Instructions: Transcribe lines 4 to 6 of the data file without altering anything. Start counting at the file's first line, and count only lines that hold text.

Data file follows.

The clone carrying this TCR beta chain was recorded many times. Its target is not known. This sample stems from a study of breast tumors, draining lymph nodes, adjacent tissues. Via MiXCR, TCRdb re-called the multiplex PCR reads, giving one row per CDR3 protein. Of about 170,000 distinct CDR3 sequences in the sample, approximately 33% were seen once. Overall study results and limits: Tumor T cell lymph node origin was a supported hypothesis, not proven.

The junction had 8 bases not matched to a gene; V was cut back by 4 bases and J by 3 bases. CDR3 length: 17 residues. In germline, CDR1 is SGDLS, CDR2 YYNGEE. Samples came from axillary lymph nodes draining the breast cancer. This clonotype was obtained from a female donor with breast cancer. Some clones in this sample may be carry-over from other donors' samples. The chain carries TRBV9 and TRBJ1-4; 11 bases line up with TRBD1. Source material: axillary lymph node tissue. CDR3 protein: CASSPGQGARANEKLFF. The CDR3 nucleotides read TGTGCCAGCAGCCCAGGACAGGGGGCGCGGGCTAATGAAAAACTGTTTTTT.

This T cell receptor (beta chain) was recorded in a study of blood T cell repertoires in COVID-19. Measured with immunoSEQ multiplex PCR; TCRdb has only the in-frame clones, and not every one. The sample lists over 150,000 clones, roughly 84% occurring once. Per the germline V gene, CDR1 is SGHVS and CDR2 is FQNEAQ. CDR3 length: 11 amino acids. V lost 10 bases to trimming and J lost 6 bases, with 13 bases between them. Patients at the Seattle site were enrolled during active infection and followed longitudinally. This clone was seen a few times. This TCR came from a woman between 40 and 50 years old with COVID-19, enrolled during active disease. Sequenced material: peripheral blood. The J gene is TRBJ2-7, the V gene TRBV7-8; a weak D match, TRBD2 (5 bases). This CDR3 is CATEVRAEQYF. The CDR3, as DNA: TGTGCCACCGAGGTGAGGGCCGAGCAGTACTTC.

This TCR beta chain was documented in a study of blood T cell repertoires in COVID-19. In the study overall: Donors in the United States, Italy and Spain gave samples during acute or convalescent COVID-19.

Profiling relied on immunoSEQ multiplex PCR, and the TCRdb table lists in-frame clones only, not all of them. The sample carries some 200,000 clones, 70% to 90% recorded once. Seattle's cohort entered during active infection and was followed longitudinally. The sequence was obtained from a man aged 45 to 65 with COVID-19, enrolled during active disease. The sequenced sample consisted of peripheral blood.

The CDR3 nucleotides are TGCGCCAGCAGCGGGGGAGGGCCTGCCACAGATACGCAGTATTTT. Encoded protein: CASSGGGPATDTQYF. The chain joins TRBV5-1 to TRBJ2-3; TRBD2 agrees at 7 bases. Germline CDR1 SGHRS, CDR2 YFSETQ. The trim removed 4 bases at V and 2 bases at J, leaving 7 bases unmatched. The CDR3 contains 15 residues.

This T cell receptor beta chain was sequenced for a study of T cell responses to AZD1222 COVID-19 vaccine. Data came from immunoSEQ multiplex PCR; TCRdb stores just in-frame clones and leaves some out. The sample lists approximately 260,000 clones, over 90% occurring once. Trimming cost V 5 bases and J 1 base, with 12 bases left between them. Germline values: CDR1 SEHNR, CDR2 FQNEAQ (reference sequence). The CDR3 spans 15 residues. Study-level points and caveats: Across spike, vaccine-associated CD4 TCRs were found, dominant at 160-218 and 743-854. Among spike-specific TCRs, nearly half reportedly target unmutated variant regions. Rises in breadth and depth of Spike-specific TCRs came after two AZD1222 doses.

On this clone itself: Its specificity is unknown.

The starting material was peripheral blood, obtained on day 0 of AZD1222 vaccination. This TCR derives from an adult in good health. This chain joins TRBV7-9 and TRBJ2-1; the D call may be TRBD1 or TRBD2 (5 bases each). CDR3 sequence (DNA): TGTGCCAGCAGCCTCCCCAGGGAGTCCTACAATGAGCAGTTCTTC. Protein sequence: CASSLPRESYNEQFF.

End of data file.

This TCR beta chain was documented in a study of blood T cell repertoires in COVID-19. In the study overall: Donors in the United States, Italy and Spain gave samples during acute or convalescent COVID-19.

Profiling relied on immunoSEQ multiplex PCR, and the TCRdb table lists in-frame clones only, not all of them. The sample carries some 200,000 clones, 70% to 90% recorded once. Seattle's cohort entered during active infection and was followed longitudinally. The sequence was obtained from a man aged 45 to 65 with COVID-19, enrolled during active disease. The sequenced sample consisted of peripheral blood.

The CDR3 nucleotides are TGCGCCAGCAGCGGGGGAGGGCCTGCCACAGATACGCAGTATTTT. Encoded protein: CASSGGGPATDTQYF. The chain joins TRBV5-1 to TRBJ2-3; TRBD2 agrees at 7 bases. Germline CDR1 SGHRS, CDR2 YFSETQ. The trim removed 4 bases at V and 2 bases at J, leaving 7 bases unmatched. The CDR3 contains 15 residues.